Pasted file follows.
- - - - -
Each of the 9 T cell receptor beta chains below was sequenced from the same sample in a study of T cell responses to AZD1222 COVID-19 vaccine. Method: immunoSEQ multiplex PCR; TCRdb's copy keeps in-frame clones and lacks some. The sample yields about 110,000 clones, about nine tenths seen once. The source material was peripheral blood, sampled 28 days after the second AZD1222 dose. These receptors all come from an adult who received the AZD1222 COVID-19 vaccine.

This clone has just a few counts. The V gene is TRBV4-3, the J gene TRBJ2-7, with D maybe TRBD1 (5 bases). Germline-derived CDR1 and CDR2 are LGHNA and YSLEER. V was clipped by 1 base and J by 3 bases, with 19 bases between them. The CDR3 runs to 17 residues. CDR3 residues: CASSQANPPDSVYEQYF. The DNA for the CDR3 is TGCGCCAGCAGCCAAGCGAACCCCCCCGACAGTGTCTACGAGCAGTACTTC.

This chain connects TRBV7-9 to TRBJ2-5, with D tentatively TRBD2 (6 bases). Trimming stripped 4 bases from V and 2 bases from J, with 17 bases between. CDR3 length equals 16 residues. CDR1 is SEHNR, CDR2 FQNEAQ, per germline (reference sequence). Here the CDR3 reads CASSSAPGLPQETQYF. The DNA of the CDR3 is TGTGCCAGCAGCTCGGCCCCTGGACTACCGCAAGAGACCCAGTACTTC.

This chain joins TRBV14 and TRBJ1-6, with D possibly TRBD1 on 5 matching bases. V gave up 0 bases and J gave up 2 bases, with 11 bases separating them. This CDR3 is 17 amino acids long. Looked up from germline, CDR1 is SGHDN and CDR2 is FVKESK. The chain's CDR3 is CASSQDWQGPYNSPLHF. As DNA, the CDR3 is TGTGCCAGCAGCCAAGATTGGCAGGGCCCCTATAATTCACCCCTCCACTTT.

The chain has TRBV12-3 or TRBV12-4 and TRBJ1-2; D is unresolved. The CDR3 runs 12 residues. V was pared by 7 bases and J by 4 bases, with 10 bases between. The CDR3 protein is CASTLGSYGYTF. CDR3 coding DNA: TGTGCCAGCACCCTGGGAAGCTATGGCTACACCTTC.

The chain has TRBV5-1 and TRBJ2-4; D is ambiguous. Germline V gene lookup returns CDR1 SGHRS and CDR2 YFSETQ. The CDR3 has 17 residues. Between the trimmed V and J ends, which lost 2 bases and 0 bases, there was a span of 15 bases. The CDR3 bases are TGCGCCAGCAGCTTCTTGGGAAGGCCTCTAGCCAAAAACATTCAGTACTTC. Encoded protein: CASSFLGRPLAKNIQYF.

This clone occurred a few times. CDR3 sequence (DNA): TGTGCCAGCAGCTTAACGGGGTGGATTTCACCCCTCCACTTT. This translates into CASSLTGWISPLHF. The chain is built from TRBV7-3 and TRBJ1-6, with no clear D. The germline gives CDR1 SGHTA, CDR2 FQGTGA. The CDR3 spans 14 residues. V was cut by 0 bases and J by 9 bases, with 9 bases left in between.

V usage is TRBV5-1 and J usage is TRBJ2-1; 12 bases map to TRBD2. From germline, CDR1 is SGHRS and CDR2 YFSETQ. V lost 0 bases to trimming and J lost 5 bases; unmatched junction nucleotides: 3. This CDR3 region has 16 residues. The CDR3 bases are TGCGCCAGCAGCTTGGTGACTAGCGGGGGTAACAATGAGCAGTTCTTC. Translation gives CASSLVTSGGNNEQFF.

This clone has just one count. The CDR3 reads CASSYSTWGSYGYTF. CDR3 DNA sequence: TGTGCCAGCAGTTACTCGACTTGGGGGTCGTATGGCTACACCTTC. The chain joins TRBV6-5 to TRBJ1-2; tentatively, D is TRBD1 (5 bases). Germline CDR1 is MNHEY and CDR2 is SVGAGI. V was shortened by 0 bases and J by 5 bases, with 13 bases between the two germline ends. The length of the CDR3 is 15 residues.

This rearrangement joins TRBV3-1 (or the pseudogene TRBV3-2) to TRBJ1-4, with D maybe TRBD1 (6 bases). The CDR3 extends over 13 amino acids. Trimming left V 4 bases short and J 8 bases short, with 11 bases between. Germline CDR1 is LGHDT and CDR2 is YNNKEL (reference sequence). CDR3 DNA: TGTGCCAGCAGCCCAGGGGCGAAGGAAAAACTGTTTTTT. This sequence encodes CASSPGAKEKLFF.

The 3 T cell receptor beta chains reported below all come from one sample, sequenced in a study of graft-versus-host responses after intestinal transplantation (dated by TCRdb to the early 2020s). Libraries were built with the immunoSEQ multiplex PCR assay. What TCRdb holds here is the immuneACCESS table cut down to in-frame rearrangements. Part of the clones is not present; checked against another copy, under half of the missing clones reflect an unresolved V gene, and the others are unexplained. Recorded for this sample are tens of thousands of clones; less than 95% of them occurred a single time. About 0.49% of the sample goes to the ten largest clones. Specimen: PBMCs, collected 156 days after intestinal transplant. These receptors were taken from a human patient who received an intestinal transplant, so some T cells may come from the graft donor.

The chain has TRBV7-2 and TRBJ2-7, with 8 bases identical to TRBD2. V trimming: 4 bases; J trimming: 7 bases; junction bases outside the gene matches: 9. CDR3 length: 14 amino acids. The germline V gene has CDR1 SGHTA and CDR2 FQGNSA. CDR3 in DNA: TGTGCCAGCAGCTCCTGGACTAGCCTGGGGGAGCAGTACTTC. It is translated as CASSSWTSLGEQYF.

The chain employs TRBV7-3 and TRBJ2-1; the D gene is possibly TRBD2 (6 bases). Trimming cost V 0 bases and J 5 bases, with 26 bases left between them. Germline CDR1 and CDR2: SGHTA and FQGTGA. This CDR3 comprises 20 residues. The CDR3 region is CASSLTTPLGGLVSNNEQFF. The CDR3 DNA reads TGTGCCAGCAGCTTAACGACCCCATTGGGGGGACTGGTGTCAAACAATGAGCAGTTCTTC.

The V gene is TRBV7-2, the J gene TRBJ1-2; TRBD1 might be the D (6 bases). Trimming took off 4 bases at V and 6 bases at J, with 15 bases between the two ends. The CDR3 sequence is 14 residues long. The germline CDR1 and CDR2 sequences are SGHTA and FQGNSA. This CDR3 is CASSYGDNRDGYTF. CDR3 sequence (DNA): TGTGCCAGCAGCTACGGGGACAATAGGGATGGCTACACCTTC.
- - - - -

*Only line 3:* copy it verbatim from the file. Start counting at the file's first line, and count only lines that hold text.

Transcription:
This chain connects TRBV7-9 to TRBJ2-5, with D tentatively TRBD2 (6 bases). Trimming stripped 4 bases from V and 2 bases from J, with 17 bases between. CDR3 length equals 16 residues. CDR1 is SEHNR, CDR2 FQNEAQ, per germline (reference sequence). Here the CDR3 reads CASSSAPGLPQETQYF. The DNA of the CDR3 is TGTGCCAGCAGCTCGGCCCCTGGACTACCGCAAGAGACCCAGTACTTC.